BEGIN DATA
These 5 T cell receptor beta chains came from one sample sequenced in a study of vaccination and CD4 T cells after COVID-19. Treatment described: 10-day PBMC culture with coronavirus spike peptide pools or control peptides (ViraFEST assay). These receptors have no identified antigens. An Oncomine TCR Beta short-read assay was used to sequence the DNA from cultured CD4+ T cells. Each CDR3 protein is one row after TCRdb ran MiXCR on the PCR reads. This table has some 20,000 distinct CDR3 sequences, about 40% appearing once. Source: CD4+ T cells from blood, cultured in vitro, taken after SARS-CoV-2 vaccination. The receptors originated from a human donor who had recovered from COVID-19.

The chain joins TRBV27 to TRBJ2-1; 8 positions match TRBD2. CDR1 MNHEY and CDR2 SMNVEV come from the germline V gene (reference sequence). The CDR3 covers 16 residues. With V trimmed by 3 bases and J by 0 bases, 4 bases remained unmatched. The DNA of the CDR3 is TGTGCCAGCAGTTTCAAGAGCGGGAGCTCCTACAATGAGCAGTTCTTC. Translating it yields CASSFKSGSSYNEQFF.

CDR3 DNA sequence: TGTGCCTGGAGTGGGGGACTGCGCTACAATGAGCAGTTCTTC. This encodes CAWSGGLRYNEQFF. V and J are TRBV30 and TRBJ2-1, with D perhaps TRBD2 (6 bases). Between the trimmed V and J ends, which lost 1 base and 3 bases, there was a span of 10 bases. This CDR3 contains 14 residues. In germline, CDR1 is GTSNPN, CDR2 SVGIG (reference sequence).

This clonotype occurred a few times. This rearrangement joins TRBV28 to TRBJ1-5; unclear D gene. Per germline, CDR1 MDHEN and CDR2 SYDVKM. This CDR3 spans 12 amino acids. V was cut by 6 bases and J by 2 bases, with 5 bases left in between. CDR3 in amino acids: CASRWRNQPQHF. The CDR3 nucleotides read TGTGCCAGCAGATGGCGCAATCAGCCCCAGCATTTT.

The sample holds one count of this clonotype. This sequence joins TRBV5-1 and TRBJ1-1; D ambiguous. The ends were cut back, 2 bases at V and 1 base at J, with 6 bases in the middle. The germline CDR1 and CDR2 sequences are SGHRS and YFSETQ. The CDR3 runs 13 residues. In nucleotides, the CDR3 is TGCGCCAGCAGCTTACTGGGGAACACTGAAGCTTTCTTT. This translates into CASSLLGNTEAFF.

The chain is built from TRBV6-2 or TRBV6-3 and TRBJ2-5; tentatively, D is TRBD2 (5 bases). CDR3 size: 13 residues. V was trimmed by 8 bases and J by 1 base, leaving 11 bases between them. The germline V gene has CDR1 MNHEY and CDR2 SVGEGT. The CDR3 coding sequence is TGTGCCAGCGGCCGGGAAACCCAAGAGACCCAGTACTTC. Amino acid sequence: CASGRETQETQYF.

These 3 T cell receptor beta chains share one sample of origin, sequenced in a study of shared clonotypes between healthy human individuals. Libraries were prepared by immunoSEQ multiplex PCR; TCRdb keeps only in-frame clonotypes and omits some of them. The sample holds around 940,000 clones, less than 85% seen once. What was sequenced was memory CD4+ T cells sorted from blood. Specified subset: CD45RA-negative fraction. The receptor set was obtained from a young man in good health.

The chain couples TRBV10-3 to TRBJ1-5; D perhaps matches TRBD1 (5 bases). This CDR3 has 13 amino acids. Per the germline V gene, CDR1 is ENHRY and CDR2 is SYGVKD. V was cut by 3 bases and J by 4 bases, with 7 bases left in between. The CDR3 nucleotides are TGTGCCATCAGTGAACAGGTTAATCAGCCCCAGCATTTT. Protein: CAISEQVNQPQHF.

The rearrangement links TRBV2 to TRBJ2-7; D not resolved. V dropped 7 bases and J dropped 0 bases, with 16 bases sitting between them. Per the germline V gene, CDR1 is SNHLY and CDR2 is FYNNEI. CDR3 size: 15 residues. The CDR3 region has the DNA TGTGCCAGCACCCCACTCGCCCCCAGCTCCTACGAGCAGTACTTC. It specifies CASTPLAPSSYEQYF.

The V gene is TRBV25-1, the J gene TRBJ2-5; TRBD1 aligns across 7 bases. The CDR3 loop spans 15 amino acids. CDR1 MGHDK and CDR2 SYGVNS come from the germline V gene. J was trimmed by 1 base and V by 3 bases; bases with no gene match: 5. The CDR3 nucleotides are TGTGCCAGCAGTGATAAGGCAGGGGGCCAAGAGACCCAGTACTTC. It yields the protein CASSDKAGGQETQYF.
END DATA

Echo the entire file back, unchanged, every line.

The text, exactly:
These 5 T cell receptor beta chains came from one sample sequenced in a study of vaccination and CD4 T cells after COVID-19. Treatment described: 10-day PBMC culture with coronavirus spike peptide pools or control peptides (ViraFEST assay). These receptors have no identified antigens. An Oncomine TCR Beta short-read assay was used to sequence the DNA from cultured CD4+ T cells. Each CDR3 protein is one row after TCRdb ran MiXCR on the PCR reads. This table has some 20,000 distinct CDR3 sequences, about 40% appearing once. Source: CD4+ T cells from blood, cultured in vitro, taken after SARS-CoV-2 vaccination. The receptors originated from a human donor who had recovered from COVID-19.

The chain joins TRBV27 to TRBJ2-1; 8 positions match TRBD2. CDR1 MNHEY and CDR2 SMNVEV come from the germline V gene (reference sequence). The CDR3 covers 16 residues. With V trimmed by 3 bases and J by 0 bases, 4 bases remained unmatched. The DNA of the CDR3 is TGTGCCAGCAGTTTCAAGAGCGGGAGCTCCTACAATGAGCAGTTCTTC. Translating it yields CASSFKSGSSYNEQFF.

CDR3 DNA sequence: TGTGCCTGGAGTGGGGGACTGCGCTACAATGAGCAGTTCTTC. This encodes CAWSGGLRYNEQFF. V and J are TRBV30 and TRBJ2-1, with D perhaps TRBD2 (6 bases). Between the trimmed V and J ends, which lost 1 base and 3 bases, there was a span of 10 bases. This CDR3 contains 14 residues. In germline, CDR1 is GTSNPN, CDR2 SVGIG (reference sequence).

This clonotype occurred a few times. This rearrangement joins TRBV28 to TRBJ1-5; unclear D gene. Per germline, CDR1 MDHEN and CDR2 SYDVKM. This CDR3 spans 12 amino acids. V was cut by 6 bases and J by 2 bases, with 5 bases left in between. CDR3 in amino acids: CASRWRNQPQHF. The CDR3 nucleotides read TGTGCCAGCAGATGGCGCAATCAGCCCCAGCATTTT.

The sample holds one count of this clonotype. This sequence joins TRBV5-1 and TRBJ1-1; D ambiguous. The ends were cut back, 2 bases at V and 1 base at J, with 6 bases in the middle. The germline CDR1 and CDR2 sequences are SGHRS and YFSETQ. The CDR3 runs 13 residues. In nucleotides, the CDR3 is TGCGCCAGCAGCTTACTGGGGAACACTGAAGCTTTCTTT. This translates into CASSLLGNTEAFF.

The chain is built from TRBV6-2 or TRBV6-3 and TRBJ2-5; tentatively, D is TRBD2 (5 bases). CDR3 size: 13 residues. V was trimmed by 8 bases and J by 1 base, leaving 11 bases between them. The germline V gene has CDR1 MNHEY and CDR2 SVGEGT. The CDR3 coding sequence is TGTGCCAGCGGCCGGGAAACCCAAGAGACCCAGTACTTC. Amino acid sequence: CASGRETQETQYF.

These 3 T cell receptor beta chains share one sample of origin, sequenced in a study of shared clonotypes between healthy human individuals. Libraries were prepared by immunoSEQ multiplex PCR; TCRdb keeps only in-frame clonotypes and omits some of them. The sample holds around 940,000 clones, less than 85% seen once. What was sequenced was memory CD4+ T cells sorted from blood. Specified subset: CD45RA-negative fraction. The receptor set was obtained from a young man in good health.

The chain couples TRBV10-3 to TRBJ1-5; D perhaps matches TRBD1 (5 bases). This CDR3 has 13 amino acids. Per the germline V gene, CDR1 is ENHRY and CDR2 is SYGVKD. V was cut by 3 bases and J by 4 bases, with 7 bases left in between. The CDR3 nucleotides are TGTGCCATCAGTGAACAGGTTAATCAGCCCCAGCATTTT. Protein: CAISEQVNQPQHF.

The rearrangement links TRBV2 to TRBJ2-7; D not resolved. V dropped 7 bases and J dropped 0 bases, with 16 bases sitting between them. Per the germline V gene, CDR1 is SNHLY and CDR2 is FYNNEI. CDR3 size: 15 residues. The CDR3 region has the DNA TGTGCCAGCACCCCACTCGCCCCCAGCTCCTACGAGCAGTACTTC. It specifies CASTPLAPSSYEQYF.

The V gene is TRBV25-1, the J gene TRBJ2-5; TRBD1 aligns across 7 bases. The CDR3 loop spans 15 amino acids. CDR1 MGHDK and CDR2 SYGVNS come from the germline V gene. J was trimmed by 1 base and V by 3 bases; bases with no gene match: 5. The CDR3 nucleotides are TGTGCCAGCAGTGATAAGGCAGGGGGCCAAGAGACCCAGTACTTC. It yields the protein CASSDKAGGQETQYF.